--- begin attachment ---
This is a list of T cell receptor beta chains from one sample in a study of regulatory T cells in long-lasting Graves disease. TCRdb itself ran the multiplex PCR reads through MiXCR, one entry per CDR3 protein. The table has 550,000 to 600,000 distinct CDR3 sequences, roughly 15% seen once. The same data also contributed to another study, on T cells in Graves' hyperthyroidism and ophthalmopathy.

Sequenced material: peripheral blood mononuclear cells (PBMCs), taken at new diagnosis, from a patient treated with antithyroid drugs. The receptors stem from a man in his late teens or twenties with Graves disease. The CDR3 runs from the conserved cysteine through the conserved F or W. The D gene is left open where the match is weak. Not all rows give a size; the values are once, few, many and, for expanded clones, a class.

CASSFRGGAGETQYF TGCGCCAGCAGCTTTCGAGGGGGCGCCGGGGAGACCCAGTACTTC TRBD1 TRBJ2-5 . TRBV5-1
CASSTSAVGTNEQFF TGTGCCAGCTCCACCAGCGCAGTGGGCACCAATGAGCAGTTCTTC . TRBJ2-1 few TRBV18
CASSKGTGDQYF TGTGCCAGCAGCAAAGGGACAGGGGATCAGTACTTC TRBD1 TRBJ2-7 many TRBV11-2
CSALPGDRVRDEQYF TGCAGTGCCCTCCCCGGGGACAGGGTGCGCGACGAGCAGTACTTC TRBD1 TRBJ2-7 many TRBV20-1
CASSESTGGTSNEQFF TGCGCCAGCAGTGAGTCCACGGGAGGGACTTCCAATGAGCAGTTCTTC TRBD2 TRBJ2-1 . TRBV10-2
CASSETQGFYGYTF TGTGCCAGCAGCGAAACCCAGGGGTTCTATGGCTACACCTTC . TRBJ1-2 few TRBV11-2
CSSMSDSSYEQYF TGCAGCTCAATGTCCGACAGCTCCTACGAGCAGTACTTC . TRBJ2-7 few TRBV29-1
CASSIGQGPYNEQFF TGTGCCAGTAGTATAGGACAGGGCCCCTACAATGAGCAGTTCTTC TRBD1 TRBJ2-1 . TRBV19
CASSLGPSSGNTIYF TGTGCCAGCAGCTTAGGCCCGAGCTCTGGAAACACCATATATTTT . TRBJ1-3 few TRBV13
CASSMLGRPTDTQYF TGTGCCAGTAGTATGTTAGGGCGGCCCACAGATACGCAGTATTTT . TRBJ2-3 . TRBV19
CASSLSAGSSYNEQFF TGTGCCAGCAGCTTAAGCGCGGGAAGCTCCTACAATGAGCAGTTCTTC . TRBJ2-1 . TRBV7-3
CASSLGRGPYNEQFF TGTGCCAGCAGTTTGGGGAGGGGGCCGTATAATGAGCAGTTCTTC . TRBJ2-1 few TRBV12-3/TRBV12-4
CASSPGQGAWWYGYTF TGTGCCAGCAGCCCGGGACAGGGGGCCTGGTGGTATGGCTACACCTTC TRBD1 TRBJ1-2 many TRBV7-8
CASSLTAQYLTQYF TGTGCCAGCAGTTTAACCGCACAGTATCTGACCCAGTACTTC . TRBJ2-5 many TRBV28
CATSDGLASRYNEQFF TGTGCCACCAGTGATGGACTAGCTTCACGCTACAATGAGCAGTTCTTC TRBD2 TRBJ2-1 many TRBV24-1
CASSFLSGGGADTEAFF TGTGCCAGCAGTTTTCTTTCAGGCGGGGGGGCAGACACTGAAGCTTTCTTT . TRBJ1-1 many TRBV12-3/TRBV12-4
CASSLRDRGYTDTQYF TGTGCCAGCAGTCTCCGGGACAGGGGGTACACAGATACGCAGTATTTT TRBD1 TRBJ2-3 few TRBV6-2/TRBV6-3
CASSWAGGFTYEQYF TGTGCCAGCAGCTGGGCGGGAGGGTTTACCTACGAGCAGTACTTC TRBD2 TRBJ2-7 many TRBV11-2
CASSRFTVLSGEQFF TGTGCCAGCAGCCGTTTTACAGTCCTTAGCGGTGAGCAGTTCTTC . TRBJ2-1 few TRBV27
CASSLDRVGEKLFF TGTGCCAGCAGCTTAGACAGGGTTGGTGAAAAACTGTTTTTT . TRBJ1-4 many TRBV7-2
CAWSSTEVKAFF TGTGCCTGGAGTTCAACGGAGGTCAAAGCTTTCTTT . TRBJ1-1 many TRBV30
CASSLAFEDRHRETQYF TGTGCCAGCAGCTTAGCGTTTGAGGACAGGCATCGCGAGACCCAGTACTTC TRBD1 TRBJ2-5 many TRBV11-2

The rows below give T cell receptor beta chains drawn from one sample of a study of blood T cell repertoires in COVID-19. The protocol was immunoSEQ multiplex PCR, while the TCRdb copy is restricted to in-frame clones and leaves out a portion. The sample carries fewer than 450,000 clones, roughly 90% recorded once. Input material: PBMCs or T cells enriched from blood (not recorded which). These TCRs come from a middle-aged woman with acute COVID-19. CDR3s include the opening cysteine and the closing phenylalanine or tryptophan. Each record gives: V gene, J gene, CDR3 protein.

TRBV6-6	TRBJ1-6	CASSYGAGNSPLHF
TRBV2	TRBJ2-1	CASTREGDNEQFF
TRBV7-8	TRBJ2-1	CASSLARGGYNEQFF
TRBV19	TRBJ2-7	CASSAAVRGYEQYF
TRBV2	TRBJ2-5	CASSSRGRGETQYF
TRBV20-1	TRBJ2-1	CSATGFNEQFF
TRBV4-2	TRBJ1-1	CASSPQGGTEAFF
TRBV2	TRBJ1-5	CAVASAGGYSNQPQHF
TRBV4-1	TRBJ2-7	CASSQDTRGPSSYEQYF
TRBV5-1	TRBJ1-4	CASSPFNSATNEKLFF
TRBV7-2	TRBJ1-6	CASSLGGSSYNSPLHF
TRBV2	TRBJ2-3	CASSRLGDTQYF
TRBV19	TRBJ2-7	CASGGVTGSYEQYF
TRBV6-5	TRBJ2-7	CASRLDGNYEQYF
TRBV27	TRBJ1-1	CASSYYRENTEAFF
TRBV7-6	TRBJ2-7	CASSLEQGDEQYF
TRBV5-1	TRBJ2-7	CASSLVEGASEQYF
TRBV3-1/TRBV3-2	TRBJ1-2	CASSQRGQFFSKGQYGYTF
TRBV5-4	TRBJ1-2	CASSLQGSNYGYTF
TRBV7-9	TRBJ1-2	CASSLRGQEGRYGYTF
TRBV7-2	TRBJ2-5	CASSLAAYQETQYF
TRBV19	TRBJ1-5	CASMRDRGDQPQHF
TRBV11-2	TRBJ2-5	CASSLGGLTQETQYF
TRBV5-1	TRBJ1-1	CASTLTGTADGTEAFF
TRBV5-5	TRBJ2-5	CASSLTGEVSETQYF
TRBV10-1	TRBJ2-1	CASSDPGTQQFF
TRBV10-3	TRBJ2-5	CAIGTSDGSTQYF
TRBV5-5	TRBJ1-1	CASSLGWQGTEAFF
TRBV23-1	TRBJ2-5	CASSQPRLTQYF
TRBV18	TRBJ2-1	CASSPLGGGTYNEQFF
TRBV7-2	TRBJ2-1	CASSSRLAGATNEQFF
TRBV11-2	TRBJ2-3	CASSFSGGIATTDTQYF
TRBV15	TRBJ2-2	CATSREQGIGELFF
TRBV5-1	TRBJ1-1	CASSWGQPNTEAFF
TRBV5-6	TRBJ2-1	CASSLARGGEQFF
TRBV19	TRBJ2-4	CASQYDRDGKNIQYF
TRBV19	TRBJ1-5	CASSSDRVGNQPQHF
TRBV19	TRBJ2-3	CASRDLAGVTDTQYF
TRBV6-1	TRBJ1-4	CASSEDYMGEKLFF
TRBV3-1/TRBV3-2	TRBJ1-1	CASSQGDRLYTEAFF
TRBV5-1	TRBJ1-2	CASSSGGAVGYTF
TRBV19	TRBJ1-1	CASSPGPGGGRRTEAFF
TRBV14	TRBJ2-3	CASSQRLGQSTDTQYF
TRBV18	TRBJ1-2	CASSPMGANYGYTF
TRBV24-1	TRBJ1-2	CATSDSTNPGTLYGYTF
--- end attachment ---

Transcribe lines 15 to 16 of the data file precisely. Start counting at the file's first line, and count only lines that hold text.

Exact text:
CASSPGQGAWWYGYTF TGTGCCAGCAGCCCGGGACAGGGGGCCTGGTGGTATGGCTACACCTTC TRBD1 TRBJ1-2 many TRBV7-8
CASSLTAQYLTQYF TGTGCCAGCAGTTTAACCGCACAGTATCTGACCCAGTACTTC . TRBJ2-5 many TRBV28